In the 21st century, you have to use technology as one of the tools in the toolkit to bring out social change!Beth Simone Noveck, New York University Professor
Keeping up with technology
For decades, technology has excited the human race and our imagination, as we have witnessed extraordinary opportunities present itself when people and devices connect. It has become an integral part of our daily lives, perhaps even to the point where it has taken over our lives. Take a step back, reflect on this moment and look around you, what do you observe? Notice how we are constantly surrounded by a wave of technology? This is one aspect of our lives that will constantly evolve, it began with a simple gadget for people to connect from miles away to this moment where we are witnessing cars that drive themselves, classrooms that utilise digital tech to teach students, and algorithms that respond to customer-service inquiries. On the business front, organisations are pushed to stay nimble in the face of technological change. Leading companies may not sustain in the coming decade if they are unable to support innovation and adapt quickly to new processes. Those that are aligned with change will thrive and prosper in the marketplace.
Social impact in Southeast Asia has been disrupted in a positive way through technology. We explore the startups making waves in this industry.
However, as technology becomes more sophisticated and larger than life, complicated issues come into play which often leads to a heated debate focused on these questions:
Is technology being used for a greater good? Are we making a positive impact? Were we able to innovate solutions for crises that threaten mankind every day?
Today, we and our world are fighting against a crisis that has unpenned the way we were living. While everything was uncertain, the good emerged as technology allowed us to witness the situation out there and do our best to protect one another. Who would have thought that a virus would bind mankind together, allowing us to realise that humanity is at the core of our existence?
Despite all the positive impact, did this pandemic increase our dependency on technology? Have we forgotten how to connect with one another beyond the screen of our devices? More so, did we forget about the battles that have been a major part of our society for decades?
Uncertain & unresolved
There are some whose entire lives are spent facing challenges and uncertainties, thus this is not unfamiliar to them. At present, there are over 70 million displaced people around the world and thousands of people a day flee their homes due to conflict and persecution. Millions of people who are denied access to basic rights such as clean and safe water, sufficient food, education, healthcare, employment and freedom of movement. As an example, we’re all heeding the advice of healthcare experts to maintain good hand sanitation and hygiene as it is believed that washing hands for at least 20 seconds will prevent virus outbreaks. Yet, approximately 3 billion people, 40% of the world’s population lack access to clean water and soap in their homes.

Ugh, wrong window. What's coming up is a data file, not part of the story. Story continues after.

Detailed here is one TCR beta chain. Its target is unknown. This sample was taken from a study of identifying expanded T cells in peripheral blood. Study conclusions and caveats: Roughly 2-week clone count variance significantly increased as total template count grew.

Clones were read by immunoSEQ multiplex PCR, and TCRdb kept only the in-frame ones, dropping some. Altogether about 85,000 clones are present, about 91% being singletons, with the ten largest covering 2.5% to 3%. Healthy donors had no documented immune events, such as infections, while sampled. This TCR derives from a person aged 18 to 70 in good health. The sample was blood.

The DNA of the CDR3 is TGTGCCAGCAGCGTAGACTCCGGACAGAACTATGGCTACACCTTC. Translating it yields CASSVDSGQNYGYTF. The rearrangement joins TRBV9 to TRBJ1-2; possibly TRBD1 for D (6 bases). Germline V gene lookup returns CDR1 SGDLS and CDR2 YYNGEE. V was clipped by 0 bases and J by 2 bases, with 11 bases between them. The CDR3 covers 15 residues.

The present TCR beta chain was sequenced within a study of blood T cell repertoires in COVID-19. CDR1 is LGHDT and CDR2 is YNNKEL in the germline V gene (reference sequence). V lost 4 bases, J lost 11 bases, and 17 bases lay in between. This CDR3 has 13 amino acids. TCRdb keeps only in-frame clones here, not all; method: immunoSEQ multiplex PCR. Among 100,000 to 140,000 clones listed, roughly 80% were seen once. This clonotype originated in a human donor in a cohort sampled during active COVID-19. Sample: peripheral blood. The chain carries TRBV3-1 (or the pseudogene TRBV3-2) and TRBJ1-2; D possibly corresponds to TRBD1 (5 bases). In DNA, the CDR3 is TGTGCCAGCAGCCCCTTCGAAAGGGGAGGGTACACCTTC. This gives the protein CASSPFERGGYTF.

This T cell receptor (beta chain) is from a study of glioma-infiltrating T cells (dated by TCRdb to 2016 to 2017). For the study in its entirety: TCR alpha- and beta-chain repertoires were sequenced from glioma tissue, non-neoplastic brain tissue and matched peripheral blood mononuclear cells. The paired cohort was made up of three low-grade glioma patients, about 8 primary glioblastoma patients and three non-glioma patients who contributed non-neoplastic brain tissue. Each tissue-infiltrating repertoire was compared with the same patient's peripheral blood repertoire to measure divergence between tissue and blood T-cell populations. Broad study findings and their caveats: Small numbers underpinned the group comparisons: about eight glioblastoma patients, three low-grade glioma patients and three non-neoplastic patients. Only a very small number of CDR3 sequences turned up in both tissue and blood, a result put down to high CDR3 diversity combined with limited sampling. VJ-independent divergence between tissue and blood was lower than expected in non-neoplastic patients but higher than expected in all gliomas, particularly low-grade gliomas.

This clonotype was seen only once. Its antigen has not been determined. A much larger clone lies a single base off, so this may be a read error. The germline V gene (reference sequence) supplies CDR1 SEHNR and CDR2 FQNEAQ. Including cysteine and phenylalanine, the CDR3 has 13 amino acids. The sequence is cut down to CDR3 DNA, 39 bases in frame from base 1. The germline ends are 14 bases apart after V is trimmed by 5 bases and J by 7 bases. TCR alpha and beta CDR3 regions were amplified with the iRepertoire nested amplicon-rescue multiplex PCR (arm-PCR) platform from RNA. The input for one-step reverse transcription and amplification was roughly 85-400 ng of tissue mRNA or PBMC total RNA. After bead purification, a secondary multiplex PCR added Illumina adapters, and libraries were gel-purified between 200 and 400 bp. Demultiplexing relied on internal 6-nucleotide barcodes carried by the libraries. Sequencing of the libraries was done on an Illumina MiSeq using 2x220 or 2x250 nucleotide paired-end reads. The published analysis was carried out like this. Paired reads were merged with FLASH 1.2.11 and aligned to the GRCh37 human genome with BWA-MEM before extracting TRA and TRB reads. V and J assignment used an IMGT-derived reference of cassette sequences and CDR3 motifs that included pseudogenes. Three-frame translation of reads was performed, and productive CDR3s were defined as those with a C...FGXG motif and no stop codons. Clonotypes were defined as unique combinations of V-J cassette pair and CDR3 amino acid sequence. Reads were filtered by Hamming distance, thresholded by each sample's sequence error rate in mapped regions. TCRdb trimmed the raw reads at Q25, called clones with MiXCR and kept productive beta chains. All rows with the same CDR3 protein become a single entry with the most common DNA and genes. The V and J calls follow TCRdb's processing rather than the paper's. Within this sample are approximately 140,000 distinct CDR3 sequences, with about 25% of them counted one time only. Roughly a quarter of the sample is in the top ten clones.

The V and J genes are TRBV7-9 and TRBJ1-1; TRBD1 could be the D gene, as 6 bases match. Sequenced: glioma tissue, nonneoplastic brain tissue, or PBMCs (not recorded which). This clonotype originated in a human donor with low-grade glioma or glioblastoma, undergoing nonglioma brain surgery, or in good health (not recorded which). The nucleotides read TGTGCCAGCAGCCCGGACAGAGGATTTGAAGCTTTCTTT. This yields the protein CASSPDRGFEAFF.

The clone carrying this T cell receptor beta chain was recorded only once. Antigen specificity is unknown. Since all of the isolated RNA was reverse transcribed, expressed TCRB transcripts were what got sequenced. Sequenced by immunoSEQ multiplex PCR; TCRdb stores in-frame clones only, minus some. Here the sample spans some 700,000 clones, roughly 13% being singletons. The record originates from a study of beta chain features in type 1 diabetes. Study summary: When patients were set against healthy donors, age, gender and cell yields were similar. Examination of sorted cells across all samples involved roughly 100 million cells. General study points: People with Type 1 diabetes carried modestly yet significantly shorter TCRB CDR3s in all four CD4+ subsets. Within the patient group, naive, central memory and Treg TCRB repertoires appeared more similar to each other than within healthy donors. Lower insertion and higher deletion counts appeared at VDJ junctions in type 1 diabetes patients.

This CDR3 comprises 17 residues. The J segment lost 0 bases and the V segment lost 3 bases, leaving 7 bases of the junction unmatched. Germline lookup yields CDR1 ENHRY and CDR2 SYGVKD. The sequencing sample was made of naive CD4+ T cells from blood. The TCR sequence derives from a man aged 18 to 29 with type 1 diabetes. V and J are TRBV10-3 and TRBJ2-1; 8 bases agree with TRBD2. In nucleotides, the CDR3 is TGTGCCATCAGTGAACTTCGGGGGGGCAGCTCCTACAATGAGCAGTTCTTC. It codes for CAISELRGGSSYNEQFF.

The simple task of cleaning hands at the right time and in the right way – can save lives but is that applicable for everyone? The inequality in water access extends to deeply impact healthcare, education and stable income for millions of people.
According to the World Health Organization (WHO), by improving access to Water, Sanitation, and Hygiene (WASH), the overall global disease burden by 9% and reduce the number of deaths by more than 6%. This cannot be achieved when more than millions of people worldwide currently lack basic supply. The World Economic Forum has highlighted that as of 2020, more people have mobile phones than electricity or running water in their homes or villages. In our own backyard, there are people who are vulnerable and victims to this reality. According to the Asian Development Bank, across Asia and the Pacific region; we are home to nearly 900 million of the world’s poorest people, where 1 in 3 people lack access to clean and safe drinking water and 1 in 2 people lack adequate sanitation and hygiene.
Technology for social good